On Fri, 19 Dec 2008 14:51:29 -0500, Christophe M. wrote:
and just in case you need further convincing, this is the scariest
example i’ve ever seen. taken from Stefano T.'s
The example you give is pretty scary, but there’s much scarier. You
need a big complicated function to hit weird floating point anomalies.
x + y - y should always equal x, right?
irb(main):012:0> 1.0 + 3.0 - 3.0
Seems to work. Except when it doesn’t…
irb(main):017:0> x = 1.0/3
irb(main):018:0> x + 0.1 - 0.1 == x
Take into consideration the rather innocent looking function
(333.75-x2)* y6 + x2 * (11* x2 * y2-121 * y4 -2) +
5.5 * y**8 + x/(2*y)
You’ve obviously lived a depraved life if you think that looks
We can calculate it for some specific x and y,
f(77617.0,33096.0) # => 1.17260394005318
There is only one problem: this result is WRONG. The correct result can
be obtained by calculating separately the numerator and denominator of f
using integer arithmetic.
Out of curiosity, I tried this equation in Python, and got the same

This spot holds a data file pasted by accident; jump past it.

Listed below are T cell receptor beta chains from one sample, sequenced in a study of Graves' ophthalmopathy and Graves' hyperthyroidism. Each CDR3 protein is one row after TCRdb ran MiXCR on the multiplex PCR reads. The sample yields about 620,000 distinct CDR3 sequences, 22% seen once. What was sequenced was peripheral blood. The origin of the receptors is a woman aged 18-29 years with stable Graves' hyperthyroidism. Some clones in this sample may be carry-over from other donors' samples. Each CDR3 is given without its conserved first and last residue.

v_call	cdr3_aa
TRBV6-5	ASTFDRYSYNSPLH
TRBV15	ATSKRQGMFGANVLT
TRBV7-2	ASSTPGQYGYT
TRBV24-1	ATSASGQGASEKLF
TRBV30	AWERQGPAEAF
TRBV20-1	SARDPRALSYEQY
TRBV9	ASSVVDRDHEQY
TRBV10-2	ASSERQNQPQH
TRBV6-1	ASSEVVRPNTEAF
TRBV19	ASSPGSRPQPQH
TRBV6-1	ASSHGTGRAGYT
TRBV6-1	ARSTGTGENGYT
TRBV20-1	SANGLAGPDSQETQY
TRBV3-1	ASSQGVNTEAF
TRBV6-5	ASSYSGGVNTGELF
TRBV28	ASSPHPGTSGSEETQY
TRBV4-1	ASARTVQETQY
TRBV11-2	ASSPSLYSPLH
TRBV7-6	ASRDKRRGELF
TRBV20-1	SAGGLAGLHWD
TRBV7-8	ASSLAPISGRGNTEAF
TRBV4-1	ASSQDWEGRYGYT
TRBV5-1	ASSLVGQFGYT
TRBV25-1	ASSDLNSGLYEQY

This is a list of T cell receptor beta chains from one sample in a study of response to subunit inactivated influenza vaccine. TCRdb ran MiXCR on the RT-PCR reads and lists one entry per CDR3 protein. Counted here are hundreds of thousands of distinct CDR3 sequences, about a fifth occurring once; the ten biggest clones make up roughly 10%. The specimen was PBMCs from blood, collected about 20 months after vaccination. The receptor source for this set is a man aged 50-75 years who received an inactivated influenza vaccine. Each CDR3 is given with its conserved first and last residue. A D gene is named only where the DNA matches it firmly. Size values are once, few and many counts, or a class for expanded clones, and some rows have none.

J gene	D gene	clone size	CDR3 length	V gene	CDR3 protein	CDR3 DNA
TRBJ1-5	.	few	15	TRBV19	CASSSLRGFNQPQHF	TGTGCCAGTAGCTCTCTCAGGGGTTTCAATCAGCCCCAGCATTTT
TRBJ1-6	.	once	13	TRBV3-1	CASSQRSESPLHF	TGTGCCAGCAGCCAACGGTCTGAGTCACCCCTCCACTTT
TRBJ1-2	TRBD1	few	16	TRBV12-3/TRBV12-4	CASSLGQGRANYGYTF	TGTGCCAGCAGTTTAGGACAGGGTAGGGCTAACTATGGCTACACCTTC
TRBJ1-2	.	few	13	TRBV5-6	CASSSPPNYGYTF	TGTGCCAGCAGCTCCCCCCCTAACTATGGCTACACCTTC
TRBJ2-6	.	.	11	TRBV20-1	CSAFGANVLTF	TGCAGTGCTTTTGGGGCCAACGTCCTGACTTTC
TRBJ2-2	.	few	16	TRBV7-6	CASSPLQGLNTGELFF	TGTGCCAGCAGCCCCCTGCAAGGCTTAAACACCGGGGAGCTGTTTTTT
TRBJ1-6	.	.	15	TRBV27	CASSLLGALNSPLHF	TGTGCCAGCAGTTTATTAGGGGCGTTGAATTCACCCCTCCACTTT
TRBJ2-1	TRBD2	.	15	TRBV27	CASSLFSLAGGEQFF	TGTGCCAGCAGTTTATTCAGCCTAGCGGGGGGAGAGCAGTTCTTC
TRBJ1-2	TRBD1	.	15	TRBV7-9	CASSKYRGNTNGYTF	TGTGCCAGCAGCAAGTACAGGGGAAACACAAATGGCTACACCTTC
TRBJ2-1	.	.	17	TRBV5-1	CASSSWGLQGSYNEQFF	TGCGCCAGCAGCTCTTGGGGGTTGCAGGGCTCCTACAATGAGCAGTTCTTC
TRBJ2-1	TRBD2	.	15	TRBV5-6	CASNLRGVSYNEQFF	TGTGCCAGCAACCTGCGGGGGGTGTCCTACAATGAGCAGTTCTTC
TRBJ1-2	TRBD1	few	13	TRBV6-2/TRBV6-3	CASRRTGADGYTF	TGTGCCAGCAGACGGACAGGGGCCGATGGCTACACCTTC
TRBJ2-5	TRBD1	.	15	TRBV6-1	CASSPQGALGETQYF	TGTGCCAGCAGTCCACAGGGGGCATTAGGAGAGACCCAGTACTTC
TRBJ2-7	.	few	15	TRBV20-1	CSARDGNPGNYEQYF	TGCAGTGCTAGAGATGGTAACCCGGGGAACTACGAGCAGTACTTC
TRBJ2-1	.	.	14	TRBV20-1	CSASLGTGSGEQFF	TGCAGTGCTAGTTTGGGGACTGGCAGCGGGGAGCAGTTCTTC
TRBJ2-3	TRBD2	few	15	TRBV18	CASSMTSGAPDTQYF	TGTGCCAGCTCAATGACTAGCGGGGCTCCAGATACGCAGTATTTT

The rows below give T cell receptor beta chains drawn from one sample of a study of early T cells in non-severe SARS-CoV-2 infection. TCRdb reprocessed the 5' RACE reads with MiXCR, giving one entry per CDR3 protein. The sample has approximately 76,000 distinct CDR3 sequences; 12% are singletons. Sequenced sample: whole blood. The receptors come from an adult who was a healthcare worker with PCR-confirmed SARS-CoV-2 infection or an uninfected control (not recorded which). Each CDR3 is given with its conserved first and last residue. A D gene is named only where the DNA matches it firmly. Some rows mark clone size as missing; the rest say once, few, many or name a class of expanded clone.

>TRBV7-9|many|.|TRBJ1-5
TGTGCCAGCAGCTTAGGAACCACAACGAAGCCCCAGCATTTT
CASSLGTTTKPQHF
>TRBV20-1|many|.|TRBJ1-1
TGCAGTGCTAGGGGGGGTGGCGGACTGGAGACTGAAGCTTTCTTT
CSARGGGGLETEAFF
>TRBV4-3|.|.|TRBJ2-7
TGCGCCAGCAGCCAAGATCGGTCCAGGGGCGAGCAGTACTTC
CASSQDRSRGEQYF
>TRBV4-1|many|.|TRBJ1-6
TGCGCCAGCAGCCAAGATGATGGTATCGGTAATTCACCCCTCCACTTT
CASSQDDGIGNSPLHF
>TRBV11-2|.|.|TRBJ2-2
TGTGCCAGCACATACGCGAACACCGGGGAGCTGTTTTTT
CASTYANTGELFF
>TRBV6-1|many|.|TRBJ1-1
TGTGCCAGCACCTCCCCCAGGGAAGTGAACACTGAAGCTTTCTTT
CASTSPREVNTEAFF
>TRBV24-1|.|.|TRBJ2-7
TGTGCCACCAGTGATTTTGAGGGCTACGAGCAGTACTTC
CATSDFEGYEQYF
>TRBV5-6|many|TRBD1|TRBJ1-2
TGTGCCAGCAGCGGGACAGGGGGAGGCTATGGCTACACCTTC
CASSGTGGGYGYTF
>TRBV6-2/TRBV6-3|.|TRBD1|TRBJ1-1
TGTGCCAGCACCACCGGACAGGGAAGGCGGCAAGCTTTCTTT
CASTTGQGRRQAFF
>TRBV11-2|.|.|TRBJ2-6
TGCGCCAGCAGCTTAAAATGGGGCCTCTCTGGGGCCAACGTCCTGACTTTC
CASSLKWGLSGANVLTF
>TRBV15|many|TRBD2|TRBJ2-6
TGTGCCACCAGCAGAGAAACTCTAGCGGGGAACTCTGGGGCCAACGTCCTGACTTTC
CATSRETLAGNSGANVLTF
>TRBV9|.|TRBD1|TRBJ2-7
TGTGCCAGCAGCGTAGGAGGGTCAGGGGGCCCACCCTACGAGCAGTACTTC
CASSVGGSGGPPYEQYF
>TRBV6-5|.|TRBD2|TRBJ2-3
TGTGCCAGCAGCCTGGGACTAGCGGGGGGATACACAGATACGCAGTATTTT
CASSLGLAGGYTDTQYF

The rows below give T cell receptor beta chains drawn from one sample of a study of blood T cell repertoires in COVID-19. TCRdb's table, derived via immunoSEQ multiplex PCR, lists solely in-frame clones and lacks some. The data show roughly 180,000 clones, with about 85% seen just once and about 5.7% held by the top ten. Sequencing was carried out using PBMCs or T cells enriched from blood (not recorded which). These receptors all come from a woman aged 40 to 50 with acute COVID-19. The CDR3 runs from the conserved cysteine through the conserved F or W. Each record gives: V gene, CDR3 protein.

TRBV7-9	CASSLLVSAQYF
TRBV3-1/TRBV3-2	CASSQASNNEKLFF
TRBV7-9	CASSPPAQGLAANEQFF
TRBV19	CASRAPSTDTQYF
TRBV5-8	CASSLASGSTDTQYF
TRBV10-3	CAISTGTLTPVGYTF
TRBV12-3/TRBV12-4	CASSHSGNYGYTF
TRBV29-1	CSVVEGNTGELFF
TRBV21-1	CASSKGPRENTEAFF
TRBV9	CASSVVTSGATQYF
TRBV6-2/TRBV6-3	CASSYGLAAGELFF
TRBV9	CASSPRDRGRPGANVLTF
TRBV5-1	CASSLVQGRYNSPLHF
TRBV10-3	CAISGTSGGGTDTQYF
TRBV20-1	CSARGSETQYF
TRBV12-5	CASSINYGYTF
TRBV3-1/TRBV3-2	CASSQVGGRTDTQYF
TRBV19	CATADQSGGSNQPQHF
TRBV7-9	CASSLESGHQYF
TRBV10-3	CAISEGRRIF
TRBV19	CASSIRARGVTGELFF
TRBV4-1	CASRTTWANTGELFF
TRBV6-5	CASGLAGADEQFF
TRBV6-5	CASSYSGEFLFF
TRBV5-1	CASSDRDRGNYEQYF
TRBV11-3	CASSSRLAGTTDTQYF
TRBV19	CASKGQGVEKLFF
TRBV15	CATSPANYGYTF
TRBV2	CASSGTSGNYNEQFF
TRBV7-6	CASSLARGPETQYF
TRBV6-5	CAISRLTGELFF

result. Hardly surprising, as Python and Ruby will probably be using the
same floating point library.
I also tried in on my HP-48GX calculator, and got the same result too.
arithmetic truths could be voted on, that would be three votes for the
Does anyone have access to Mathematica? What does it give?
f_num(77617, 33096).to_f / f_den(77617, 33096).to_f
# => -0.827396059946821
Just to add more confusion to the story, here’s another mathematically
equivalent expression (unless I’ve made a silly mistake):
irb(main):026:0> def f2(x, y)
irb(main):027:1> a = x2
irb(main):028:1> b = y2
irb(main):029:1> f = x/(2y)
irb(main):030:1> 11ab(a - 11b)+(333.75 - a)b**3 + 5.5b**4 - 2a+f
irb(main):032:0> f2(77617, 33096)
The moral of the story? Floats are evil. They are just similar enough to
the real numbers you learn about in school to fool you into thinking
they behave just like reals, but they don’t.